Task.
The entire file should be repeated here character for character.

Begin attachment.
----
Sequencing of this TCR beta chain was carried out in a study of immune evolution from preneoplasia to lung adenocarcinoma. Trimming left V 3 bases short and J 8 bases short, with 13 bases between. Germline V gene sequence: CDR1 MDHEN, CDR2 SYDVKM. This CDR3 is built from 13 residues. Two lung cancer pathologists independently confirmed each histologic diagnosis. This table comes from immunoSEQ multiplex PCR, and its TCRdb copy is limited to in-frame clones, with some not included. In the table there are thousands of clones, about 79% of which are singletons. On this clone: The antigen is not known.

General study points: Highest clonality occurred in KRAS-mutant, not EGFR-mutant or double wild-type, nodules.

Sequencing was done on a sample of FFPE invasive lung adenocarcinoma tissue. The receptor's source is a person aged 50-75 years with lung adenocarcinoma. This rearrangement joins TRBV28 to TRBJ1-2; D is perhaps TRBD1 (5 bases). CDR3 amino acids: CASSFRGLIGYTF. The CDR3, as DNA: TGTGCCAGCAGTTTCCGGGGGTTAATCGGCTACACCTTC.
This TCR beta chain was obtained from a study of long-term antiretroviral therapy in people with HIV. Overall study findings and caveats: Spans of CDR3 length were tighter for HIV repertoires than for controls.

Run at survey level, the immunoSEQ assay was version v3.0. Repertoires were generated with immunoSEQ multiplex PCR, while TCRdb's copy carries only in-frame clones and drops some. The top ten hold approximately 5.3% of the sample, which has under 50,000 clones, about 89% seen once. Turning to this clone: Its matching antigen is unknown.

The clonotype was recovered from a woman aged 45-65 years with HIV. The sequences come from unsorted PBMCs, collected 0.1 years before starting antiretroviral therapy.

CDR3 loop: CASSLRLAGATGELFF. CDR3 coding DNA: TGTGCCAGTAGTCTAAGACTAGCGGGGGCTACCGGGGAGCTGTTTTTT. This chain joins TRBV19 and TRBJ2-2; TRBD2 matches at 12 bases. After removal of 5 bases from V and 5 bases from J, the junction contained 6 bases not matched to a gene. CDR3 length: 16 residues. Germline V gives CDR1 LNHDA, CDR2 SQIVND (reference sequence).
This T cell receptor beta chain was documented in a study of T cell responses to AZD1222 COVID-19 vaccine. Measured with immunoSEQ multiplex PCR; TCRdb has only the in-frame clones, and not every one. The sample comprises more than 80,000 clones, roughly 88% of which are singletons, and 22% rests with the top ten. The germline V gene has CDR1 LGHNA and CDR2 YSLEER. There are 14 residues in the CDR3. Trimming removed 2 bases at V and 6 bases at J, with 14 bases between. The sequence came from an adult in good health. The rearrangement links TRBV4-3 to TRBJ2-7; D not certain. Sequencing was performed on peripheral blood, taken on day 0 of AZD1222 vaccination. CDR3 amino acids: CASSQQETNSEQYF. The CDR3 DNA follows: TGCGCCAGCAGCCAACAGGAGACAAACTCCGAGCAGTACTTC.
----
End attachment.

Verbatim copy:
Sequencing of this TCR beta chain was carried out in a study of immune evolution from preneoplasia to lung adenocarcinoma. Trimming left V 3 bases short and J 8 bases short, with 13 bases between. Germline V gene sequence: CDR1 MDHEN, CDR2 SYDVKM. This CDR3 is built from 13 residues. Two lung cancer pathologists independently confirmed each histologic diagnosis. This table comes from immunoSEQ multiplex PCR, and its TCRdb copy is limited to in-frame clones, with some not included. In the table there are thousands of clones, about 79% of which are singletons. On this clone: The antigen is not known.

General study points: Highest clonality occurred in KRAS-mutant, not EGFR-mutant or double wild-type, nodules.

Sequencing was done on a sample of FFPE invasive lung adenocarcinoma tissue. The receptor's source is a person aged 50-75 years with lung adenocarcinoma. This rearrangement joins TRBV28 to TRBJ1-2; D is perhaps TRBD1 (5 bases). CDR3 amino acids: CASSFRGLIGYTF. The CDR3, as DNA: TGTGCCAGCAGTTTCCGGGGGTTAATCGGCTACACCTTC.
This TCR beta chain was obtained from a study of long-term antiretroviral therapy in people with HIV. Overall study findings and caveats: Spans of CDR3 length were tighter for HIV repertoires than for controls.

Run at survey level, the immunoSEQ assay was version v3.0. Repertoires were generated with immunoSEQ multiplex PCR, while TCRdb's copy carries only in-frame clones and drops some. The top ten hold approximately 5.3% of the sample, which has under 50,000 clones, about 89% seen once. Turning to this clone: Its matching antigen is unknown.

The clonotype was recovered from a woman aged 45-65 years with HIV. The sequences come from unsorted PBMCs, collected 0.1 years before starting antiretroviral therapy.

CDR3 loop: CASSLRLAGATGELFF. CDR3 coding DNA: TGTGCCAGTAGTCTAAGACTAGCGGGGGCTACCGGGGAGCTGTTTTTT. This chain joins TRBV19 and TRBJ2-2; TRBD2 matches at 12 bases. After removal of 5 bases from V and 5 bases from J, the junction contained 6 bases not matched to a gene. CDR3 length: 16 residues. Germline V gives CDR1 LNHDA, CDR2 SQIVND (reference sequence).
This T cell receptor beta chain was documented in a study of T cell responses to AZD1222 COVID-19 vaccine. Measured with immunoSEQ multiplex PCR; TCRdb has only the in-frame clones, and not every one. The sample comprises more than 80,000 clones, roughly 88% of which are singletons, and 22% rests with the top ten. The germline V gene has CDR1 LGHNA and CDR2 YSLEER. There are 14 residues in the CDR3. Trimming removed 2 bases at V and 6 bases at J, with 14 bases between. The sequence came from an adult in good health. The rearrangement links TRBV4-3 to TRBJ2-7; D not certain. Sequencing was performed on peripheral blood, taken on day 0 of AZD1222 vaccination. CDR3 amino acids: CASSQQETNSEQYF. The CDR3 DNA follows: TGCGCCAGCAGCCAACAGGAGACAAACTCCGAGCAGTACTTC.